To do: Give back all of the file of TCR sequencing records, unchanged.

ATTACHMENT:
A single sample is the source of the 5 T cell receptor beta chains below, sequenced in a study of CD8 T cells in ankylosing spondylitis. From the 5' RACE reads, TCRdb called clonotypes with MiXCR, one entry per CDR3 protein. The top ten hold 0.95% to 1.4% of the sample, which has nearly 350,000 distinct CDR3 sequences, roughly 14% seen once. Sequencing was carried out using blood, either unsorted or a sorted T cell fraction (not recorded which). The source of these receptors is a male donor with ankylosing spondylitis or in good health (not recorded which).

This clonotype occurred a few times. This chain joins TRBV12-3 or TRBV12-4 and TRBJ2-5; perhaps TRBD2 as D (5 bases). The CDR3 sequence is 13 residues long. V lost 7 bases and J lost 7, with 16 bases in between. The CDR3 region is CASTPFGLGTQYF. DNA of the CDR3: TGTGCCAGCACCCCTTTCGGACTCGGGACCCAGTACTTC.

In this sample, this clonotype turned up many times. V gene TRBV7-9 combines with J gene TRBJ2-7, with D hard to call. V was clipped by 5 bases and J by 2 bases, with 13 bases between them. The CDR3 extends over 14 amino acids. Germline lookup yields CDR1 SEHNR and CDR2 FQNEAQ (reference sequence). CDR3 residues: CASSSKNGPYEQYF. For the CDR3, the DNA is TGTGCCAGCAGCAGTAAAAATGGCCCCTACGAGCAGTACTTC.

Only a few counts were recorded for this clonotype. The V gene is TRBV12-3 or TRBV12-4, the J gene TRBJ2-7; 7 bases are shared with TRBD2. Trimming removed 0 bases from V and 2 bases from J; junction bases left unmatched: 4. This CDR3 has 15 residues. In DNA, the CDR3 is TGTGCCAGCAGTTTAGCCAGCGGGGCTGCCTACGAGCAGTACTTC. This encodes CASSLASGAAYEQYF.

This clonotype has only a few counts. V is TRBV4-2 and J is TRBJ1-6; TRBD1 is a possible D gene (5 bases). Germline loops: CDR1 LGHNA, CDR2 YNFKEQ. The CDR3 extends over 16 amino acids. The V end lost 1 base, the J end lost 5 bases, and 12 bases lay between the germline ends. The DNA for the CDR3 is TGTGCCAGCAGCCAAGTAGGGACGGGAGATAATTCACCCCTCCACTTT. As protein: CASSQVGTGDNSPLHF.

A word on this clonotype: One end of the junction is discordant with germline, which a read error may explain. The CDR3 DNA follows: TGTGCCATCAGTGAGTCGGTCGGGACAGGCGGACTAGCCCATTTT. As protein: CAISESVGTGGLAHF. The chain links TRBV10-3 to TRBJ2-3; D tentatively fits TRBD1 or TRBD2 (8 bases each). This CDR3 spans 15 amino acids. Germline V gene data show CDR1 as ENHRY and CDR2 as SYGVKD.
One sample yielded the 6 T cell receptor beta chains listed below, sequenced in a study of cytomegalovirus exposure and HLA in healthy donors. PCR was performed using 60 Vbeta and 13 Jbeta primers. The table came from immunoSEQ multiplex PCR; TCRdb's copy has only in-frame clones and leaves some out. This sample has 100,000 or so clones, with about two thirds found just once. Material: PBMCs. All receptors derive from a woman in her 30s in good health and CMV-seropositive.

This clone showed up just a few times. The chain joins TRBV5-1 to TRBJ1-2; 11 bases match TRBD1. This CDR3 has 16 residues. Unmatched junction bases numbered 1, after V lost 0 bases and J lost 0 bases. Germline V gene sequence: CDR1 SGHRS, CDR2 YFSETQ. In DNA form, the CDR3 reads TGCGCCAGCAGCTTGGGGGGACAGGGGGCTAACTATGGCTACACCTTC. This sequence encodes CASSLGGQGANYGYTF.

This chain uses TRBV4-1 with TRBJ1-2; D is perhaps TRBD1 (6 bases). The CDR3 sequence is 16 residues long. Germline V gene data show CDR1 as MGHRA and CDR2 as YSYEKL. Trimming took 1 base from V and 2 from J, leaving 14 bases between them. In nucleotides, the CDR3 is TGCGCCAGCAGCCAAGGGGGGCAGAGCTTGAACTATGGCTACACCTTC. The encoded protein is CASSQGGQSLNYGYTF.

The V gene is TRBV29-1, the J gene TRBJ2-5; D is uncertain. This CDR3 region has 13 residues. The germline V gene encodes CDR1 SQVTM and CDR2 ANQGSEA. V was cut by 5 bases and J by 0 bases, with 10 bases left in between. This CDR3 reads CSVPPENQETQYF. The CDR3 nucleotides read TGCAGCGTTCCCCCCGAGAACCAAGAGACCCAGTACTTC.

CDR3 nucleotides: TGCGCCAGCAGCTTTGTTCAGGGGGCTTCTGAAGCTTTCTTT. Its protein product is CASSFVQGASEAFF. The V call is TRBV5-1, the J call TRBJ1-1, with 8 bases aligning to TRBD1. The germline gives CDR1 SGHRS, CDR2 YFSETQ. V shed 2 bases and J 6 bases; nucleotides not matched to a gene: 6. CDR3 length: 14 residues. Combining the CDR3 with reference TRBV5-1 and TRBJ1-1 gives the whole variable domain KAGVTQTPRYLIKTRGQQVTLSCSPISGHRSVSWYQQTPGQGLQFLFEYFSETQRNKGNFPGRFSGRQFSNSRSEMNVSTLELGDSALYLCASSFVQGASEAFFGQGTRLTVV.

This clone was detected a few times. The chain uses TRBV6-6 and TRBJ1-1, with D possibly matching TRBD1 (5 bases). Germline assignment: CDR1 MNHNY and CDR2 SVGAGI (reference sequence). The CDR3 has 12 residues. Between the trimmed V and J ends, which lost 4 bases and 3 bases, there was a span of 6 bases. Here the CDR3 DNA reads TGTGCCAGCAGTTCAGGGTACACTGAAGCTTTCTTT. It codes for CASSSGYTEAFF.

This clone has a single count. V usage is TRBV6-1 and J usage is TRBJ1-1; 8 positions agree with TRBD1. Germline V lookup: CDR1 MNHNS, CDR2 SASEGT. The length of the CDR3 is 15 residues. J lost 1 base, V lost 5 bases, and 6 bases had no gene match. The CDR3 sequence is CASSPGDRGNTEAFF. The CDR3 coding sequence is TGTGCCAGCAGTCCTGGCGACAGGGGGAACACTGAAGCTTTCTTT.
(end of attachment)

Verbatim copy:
A single sample is the source of the 5 T cell receptor beta chains below, sequenced in a study of CD8 T cells in ankylosing spondylitis. From the 5' RACE reads, TCRdb called clonotypes with MiXCR, one entry per CDR3 protein. The top ten hold 0.95% to 1.4% of the sample, which has nearly 350,000 distinct CDR3 sequences, roughly 14% seen once. Sequencing was carried out using blood, either unsorted or a sorted T cell fraction (not recorded which). The source of these receptors is a male donor with ankylosing spondylitis or in good health (not recorded which).

This clonotype occurred a few times. This chain joins TRBV12-3 or TRBV12-4 and TRBJ2-5; perhaps TRBD2 as D (5 bases). The CDR3 sequence is 13 residues long. V lost 7 bases and J lost 7, with 16 bases in between. The CDR3 region is CASTPFGLGTQYF. DNA of the CDR3: TGTGCCAGCACCCCTTTCGGACTCGGGACCCAGTACTTC.

In this sample, this clonotype turned up many times. V gene TRBV7-9 combines with J gene TRBJ2-7, with D hard to call. V was clipped by 5 bases and J by 2 bases, with 13 bases between them. The CDR3 extends over 14 amino acids. Germline lookup yields CDR1 SEHNR and CDR2 FQNEAQ (reference sequence). CDR3 residues: CASSSKNGPYEQYF. For the CDR3, the DNA is TGTGCCAGCAGCAGTAAAAATGGCCCCTACGAGCAGTACTTC.

Only a few counts were recorded for this clonotype. The V gene is TRBV12-3 or TRBV12-4, the J gene TRBJ2-7; 7 bases are shared with TRBD2. Trimming removed 0 bases from V and 2 bases from J; junction bases left unmatched: 4. This CDR3 has 15 residues. In DNA, the CDR3 is TGTGCCAGCAGTTTAGCCAGCGGGGCTGCCTACGAGCAGTACTTC. This encodes CASSLASGAAYEQYF.

This clonotype has only a few counts. V is TRBV4-2 and J is TRBJ1-6; TRBD1 is a possible D gene (5 bases). Germline loops: CDR1 LGHNA, CDR2 YNFKEQ. The CDR3 extends over 16 amino acids. The V end lost 1 base, the J end lost 5 bases, and 12 bases lay between the germline ends. The DNA for the CDR3 is TGTGCCAGCAGCCAAGTAGGGACGGGAGATAATTCACCCCTCCACTTT. As protein: CASSQVGTGDNSPLHF.

A word on this clonotype: One end of the junction is discordant with germline, which a read error may explain. The CDR3 DNA follows: TGTGCCATCAGTGAGTCGGTCGGGACAGGCGGACTAGCCCATTTT. As protein: CAISESVGTGGLAHF. The chain links TRBV10-3 to TRBJ2-3; D tentatively fits TRBD1 or TRBD2 (8 bases each). This CDR3 spans 15 amino acids. Germline V gene data show CDR1 as ENHRY and CDR2 as SYGVKD.
One sample yielded the 6 T cell receptor beta chains listed below, sequenced in a study of cytomegalovirus exposure and HLA in healthy donors. PCR was performed using 60 Vbeta and 13 Jbeta primers. The table came from immunoSEQ multiplex PCR; TCRdb's copy has only in-frame clones and leaves some out. This sample has 100,000 or so clones, with about two thirds found just once. Material: PBMCs. All receptors derive from a woman in her 30s in good health and CMV-seropositive.

This clone showed up just a few times. The chain joins TRBV5-1 to TRBJ1-2; 11 bases match TRBD1. This CDR3 has 16 residues. Unmatched junction bases numbered 1, after V lost 0 bases and J lost 0 bases. Germline V gene sequence: CDR1 SGHRS, CDR2 YFSETQ. In DNA form, the CDR3 reads TGCGCCAGCAGCTTGGGGGGACAGGGGGCTAACTATGGCTACACCTTC. This sequence encodes CASSLGGQGANYGYTF.

This chain uses TRBV4-1 with TRBJ1-2; D is perhaps TRBD1 (6 bases). The CDR3 sequence is 16 residues long. Germline V gene data show CDR1 as MGHRA and CDR2 as YSYEKL. Trimming took 1 base from V and 2 from J, leaving 14 bases between them. In nucleotides, the CDR3 is TGCGCCAGCAGCCAAGGGGGGCAGAGCTTGAACTATGGCTACACCTTC. The encoded protein is CASSQGGQSLNYGYTF.

The V gene is TRBV29-1, the J gene TRBJ2-5; D is uncertain. This CDR3 region has 13 residues. The germline V gene encodes CDR1 SQVTM and CDR2 ANQGSEA. V was cut by 5 bases and J by 0 bases, with 10 bases left in between. This CDR3 reads CSVPPENQETQYF. The CDR3 nucleotides read TGCAGCGTTCCCCCCGAGAACCAAGAGACCCAGTACTTC.

CDR3 nucleotides: TGCGCCAGCAGCTTTGTTCAGGGGGCTTCTGAAGCTTTCTTT. Its protein product is CASSFVQGASEAFF. The V call is TRBV5-1, the J call TRBJ1-1, with 8 bases aligning to TRBD1. The germline gives CDR1 SGHRS, CDR2 YFSETQ. V shed 2 bases and J 6 bases; nucleotides not matched to a gene: 6. CDR3 length: 14 residues. Combining the CDR3 with reference TRBV5-1 and TRBJ1-1 gives the whole variable domain KAGVTQTPRYLIKTRGQQVTLSCSPISGHRSVSWYQQTPGQGLQFLFEYFSETQRNKGNFPGRFSGRQFSNSRSEMNVSTLELGDSALYLCASSFVQGASEAFFGQGTRLTVV.

This clone was detected a few times. The chain uses TRBV6-6 and TRBJ1-1, with D possibly matching TRBD1 (5 bases). Germline assignment: CDR1 MNHNY and CDR2 SVGAGI (reference sequence). The CDR3 has 12 residues. Between the trimmed V and J ends, which lost 4 bases and 3 bases, there was a span of 6 bases. Here the CDR3 DNA reads TGTGCCAGCAGTTCAGGGTACACTGAAGCTTTCTTT. It codes for CASSSGYTEAFF.

This clone has a single count. V usage is TRBV6-1 and J usage is TRBJ1-1; 8 positions agree with TRBD1. Germline V lookup: CDR1 MNHNS, CDR2 SASEGT. The length of the CDR3 is 15 residues. J lost 1 base, V lost 5 bases, and 6 bases had no gene match. The CDR3 sequence is CASSPGDRGNTEAFF. The CDR3 coding sequence is TGTGCCAGCAGTCCTGGCGACAGGGGGAACACTGAAGCTTTCTTT.